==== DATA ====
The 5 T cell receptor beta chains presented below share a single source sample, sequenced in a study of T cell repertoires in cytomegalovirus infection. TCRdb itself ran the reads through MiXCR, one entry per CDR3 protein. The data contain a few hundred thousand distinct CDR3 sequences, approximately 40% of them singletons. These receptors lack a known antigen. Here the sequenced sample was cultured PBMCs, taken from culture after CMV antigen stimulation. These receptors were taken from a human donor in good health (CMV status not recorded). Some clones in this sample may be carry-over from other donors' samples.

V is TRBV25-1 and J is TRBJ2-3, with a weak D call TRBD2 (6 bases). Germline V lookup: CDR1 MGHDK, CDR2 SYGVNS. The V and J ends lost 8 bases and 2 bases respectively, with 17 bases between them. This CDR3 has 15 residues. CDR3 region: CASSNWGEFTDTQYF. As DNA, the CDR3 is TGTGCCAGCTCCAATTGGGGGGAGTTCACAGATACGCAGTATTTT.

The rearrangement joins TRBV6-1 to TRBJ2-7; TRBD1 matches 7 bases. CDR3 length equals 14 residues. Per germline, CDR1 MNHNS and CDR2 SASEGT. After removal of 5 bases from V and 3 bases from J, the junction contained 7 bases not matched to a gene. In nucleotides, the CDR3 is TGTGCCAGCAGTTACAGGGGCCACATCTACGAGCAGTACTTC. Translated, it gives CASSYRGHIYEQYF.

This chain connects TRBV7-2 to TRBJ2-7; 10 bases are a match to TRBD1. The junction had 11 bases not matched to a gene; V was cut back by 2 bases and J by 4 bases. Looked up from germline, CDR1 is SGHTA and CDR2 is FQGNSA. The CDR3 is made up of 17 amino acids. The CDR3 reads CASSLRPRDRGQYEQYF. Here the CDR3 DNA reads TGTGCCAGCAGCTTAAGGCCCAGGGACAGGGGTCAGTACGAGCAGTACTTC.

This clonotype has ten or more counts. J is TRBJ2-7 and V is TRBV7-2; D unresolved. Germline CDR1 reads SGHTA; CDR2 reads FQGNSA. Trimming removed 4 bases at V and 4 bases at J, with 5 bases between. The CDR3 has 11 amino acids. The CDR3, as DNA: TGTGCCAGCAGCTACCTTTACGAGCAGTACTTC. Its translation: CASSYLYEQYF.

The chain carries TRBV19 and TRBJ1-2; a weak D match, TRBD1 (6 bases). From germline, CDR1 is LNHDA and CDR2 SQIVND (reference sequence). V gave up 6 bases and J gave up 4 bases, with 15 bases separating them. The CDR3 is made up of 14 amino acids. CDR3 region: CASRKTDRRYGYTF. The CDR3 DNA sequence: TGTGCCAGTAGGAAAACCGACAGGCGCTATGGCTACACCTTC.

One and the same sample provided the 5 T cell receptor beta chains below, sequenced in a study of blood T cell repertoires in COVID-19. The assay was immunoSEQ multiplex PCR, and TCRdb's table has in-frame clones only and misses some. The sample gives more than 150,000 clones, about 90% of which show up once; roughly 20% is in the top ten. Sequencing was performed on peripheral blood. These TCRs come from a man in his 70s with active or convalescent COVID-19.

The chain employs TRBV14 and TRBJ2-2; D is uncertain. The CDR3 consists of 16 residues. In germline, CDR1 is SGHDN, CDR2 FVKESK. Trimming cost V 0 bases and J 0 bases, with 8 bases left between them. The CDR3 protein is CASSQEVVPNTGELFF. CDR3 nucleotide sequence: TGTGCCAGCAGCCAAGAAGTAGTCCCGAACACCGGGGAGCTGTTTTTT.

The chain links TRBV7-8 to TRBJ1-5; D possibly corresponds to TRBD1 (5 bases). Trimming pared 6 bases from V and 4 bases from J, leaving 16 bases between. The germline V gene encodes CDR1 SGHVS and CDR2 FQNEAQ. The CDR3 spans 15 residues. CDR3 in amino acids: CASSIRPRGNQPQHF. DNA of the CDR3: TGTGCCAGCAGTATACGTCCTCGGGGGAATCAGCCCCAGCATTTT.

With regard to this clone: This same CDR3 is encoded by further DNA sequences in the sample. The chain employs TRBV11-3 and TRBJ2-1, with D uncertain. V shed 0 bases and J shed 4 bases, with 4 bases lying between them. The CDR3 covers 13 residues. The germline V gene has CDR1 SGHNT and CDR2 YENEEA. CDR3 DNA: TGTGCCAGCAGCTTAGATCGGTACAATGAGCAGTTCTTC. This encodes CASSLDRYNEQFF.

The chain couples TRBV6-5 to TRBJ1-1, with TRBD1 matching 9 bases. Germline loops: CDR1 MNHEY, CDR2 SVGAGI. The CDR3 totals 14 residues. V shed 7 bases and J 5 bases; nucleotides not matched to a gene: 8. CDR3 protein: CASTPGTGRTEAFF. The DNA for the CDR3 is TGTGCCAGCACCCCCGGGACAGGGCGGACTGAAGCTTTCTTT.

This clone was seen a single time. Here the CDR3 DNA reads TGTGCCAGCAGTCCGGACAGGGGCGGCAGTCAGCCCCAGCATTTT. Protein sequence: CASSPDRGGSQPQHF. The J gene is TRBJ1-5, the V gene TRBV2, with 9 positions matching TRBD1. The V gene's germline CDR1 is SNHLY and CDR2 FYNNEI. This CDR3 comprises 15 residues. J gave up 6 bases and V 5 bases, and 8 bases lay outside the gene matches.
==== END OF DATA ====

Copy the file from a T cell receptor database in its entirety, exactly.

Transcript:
The 5 T cell receptor beta chains presented below share a single source sample, sequenced in a study of T cell repertoires in cytomegalovirus infection. TCRdb itself ran the reads through MiXCR, one entry per CDR3 protein. The data contain a few hundred thousand distinct CDR3 sequences, approximately 40% of them singletons. These receptors lack a known antigen. Here the sequenced sample was cultured PBMCs, taken from culture after CMV antigen stimulation. These receptors were taken from a human donor in good health (CMV status not recorded). Some clones in this sample may be carry-over from other donors' samples.

V is TRBV25-1 and J is TRBJ2-3, with a weak D call TRBD2 (6 bases). Germline V lookup: CDR1 MGHDK, CDR2 SYGVNS. The V and J ends lost 8 bases and 2 bases respectively, with 17 bases between them. This CDR3 has 15 residues. CDR3 region: CASSNWGEFTDTQYF. As DNA, the CDR3 is TGTGCCAGCTCCAATTGGGGGGAGTTCACAGATACGCAGTATTTT.

The rearrangement joins TRBV6-1 to TRBJ2-7; TRBD1 matches 7 bases. CDR3 length equals 14 residues. Per germline, CDR1 MNHNS and CDR2 SASEGT. After removal of 5 bases from V and 3 bases from J, the junction contained 7 bases not matched to a gene. In nucleotides, the CDR3 is TGTGCCAGCAGTTACAGGGGCCACATCTACGAGCAGTACTTC. Translated, it gives CASSYRGHIYEQYF.

This chain connects TRBV7-2 to TRBJ2-7; 10 bases are a match to TRBD1. The junction had 11 bases not matched to a gene; V was cut back by 2 bases and J by 4 bases. Looked up from germline, CDR1 is SGHTA and CDR2 is FQGNSA. The CDR3 is made up of 17 amino acids. The CDR3 reads CASSLRPRDRGQYEQYF. Here the CDR3 DNA reads TGTGCCAGCAGCTTAAGGCCCAGGGACAGGGGTCAGTACGAGCAGTACTTC.

This clonotype has ten or more counts. J is TRBJ2-7 and V is TRBV7-2; D unresolved. Germline CDR1 reads SGHTA; CDR2 reads FQGNSA. Trimming removed 4 bases at V and 4 bases at J, with 5 bases between. The CDR3 has 11 amino acids. The CDR3, as DNA: TGTGCCAGCAGCTACCTTTACGAGCAGTACTTC. Its translation: CASSYLYEQYF.

The chain carries TRBV19 and TRBJ1-2; a weak D match, TRBD1 (6 bases). From germline, CDR1 is LNHDA and CDR2 SQIVND (reference sequence). V gave up 6 bases and J gave up 4 bases, with 15 bases separating them. The CDR3 is made up of 14 amino acids. CDR3 region: CASRKTDRRYGYTF. The CDR3 DNA sequence: TGTGCCAGTAGGAAAACCGACAGGCGCTATGGCTACACCTTC.

One and the same sample provided the 5 T cell receptor beta chains below, sequenced in a study of blood T cell repertoires in COVID-19. The assay was immunoSEQ multiplex PCR, and TCRdb's table has in-frame clones only and misses some. The sample gives more than 150,000 clones, about 90% of which show up once; roughly 20% is in the top ten. Sequencing was performed on peripheral blood. These TCRs come from a man in his 70s with active or convalescent COVID-19.

The chain employs TRBV14 and TRBJ2-2; D is uncertain. The CDR3 consists of 16 residues. In germline, CDR1 is SGHDN, CDR2 FVKESK. Trimming cost V 0 bases and J 0 bases, with 8 bases left between them. The CDR3 protein is CASSQEVVPNTGELFF. CDR3 nucleotide sequence: TGTGCCAGCAGCCAAGAAGTAGTCCCGAACACCGGGGAGCTGTTTTTT.

The chain links TRBV7-8 to TRBJ1-5; D possibly corresponds to TRBD1 (5 bases). Trimming pared 6 bases from V and 4 bases from J, leaving 16 bases between. The germline V gene encodes CDR1 SGHVS and CDR2 FQNEAQ. The CDR3 spans 15 residues. CDR3 in amino acids: CASSIRPRGNQPQHF. DNA of the CDR3: TGTGCCAGCAGTATACGTCCTCGGGGGAATCAGCCCCAGCATTTT.

With regard to this clone: This same CDR3 is encoded by further DNA sequences in the sample. The chain employs TRBV11-3 and TRBJ2-1, with D uncertain. V shed 0 bases and J shed 4 bases, with 4 bases lying between them. The CDR3 covers 13 residues. The germline V gene has CDR1 SGHNT and CDR2 YENEEA. CDR3 DNA: TGTGCCAGCAGCTTAGATCGGTACAATGAGCAGTTCTTC. This encodes CASSLDRYNEQFF.

The chain couples TRBV6-5 to TRBJ1-1, with TRBD1 matching 9 bases. Germline loops: CDR1 MNHEY, CDR2 SVGAGI. The CDR3 totals 14 residues. V shed 7 bases and J 5 bases; nucleotides not matched to a gene: 8. CDR3 protein: CASTPGTGRTEAFF. The DNA for the CDR3 is TGTGCCAGCACCCCCGGGACAGGGCGGACTGAAGCTTTCTTT.

This clone was seen a single time. Here the CDR3 DNA reads TGTGCCAGCAGTCCGGACAGGGGCGGCAGTCAGCCCCAGCATTTT. Protein sequence: CASSPDRGGSQPQHF. The J gene is TRBJ1-5, the V gene TRBV2, with 9 positions matching TRBD1. The V gene's germline CDR1 is SNHLY and CDR2 FYNNEI. This CDR3 comprises 15 residues. J gave up 6 bases and V 5 bases, and 8 bases lay outside the gene matches.